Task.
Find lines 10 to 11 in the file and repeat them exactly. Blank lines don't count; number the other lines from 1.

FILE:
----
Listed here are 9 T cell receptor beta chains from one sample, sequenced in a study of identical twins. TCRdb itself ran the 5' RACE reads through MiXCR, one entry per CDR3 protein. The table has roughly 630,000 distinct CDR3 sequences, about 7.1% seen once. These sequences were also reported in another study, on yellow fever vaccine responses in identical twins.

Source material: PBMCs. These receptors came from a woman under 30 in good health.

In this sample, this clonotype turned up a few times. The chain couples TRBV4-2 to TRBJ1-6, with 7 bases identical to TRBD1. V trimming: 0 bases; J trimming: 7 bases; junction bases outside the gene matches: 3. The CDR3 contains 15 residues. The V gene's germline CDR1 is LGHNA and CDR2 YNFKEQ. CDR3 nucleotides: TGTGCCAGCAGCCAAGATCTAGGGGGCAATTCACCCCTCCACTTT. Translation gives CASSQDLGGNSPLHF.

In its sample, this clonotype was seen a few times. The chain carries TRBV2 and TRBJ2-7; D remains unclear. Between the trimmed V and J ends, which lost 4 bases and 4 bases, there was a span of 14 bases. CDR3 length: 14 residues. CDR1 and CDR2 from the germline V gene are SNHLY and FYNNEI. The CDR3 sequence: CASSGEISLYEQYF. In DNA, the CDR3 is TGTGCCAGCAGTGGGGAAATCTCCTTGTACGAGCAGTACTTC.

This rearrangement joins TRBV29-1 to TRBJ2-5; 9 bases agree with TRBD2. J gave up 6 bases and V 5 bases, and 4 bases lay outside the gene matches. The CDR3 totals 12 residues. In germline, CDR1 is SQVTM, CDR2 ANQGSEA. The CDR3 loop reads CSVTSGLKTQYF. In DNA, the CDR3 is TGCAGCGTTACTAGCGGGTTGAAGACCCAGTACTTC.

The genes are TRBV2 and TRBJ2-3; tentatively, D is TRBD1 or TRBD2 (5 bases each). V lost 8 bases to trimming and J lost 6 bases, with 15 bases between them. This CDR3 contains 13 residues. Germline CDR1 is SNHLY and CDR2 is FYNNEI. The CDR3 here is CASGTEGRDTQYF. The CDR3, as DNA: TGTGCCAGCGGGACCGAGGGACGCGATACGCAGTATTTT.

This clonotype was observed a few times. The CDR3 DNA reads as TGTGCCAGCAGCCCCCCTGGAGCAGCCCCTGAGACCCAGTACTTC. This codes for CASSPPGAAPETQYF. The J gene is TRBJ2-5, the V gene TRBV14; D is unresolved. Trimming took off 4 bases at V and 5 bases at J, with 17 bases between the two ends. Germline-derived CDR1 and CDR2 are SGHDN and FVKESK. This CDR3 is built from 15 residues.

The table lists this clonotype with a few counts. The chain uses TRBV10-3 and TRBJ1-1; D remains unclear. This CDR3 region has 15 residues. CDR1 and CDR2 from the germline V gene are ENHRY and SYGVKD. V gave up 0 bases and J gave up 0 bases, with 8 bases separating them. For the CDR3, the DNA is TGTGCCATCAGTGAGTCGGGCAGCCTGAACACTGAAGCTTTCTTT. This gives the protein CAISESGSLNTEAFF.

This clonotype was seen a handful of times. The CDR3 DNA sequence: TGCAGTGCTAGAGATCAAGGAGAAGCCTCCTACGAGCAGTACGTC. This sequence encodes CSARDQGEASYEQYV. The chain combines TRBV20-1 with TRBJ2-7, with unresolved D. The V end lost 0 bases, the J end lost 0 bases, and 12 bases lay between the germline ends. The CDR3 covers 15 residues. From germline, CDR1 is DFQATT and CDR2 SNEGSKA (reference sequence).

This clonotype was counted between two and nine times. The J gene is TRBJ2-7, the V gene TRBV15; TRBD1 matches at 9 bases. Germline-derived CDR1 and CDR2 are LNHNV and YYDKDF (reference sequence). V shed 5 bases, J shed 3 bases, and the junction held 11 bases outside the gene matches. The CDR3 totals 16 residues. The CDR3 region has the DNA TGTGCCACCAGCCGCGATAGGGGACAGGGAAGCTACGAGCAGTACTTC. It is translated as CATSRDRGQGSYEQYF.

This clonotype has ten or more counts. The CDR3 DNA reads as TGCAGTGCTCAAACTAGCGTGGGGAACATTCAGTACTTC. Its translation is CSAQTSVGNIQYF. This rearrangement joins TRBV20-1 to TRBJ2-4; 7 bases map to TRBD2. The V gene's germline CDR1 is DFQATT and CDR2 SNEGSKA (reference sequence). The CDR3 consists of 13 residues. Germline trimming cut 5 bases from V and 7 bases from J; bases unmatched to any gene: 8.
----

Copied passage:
This clonotype was counted between two and nine times. The J gene is TRBJ2-7, the V gene TRBV15; TRBD1 matches at 9 bases. Germline-derived CDR1 and CDR2 are LNHNV and YYDKDF (reference sequence). V shed 5 bases, J shed 3 bases, and the junction held 11 bases outside the gene matches. The CDR3 totals 16 residues. The CDR3 region has the DNA TGTGCCACCAGCCGCGATAGGGGACAGGGAAGCTACGAGCAGTACTTC. It is translated as CATSRDRGQGSYEQYF.

This clonotype has ten or more counts. The CDR3 DNA reads as TGCAGTGCTCAAACTAGCGTGGGGAACATTCAGTACTTC. Its translation is CSAQTSVGNIQYF. This rearrangement joins TRBV20-1 to TRBJ2-4; 7 bases map to TRBD2. The V gene's germline CDR1 is DFQATT and CDR2 SNEGSKA (reference sequence). The CDR3 consists of 13 residues. Germline trimming cut 5 bases from V and 7 bases from J; bases unmatched to any gene: 8.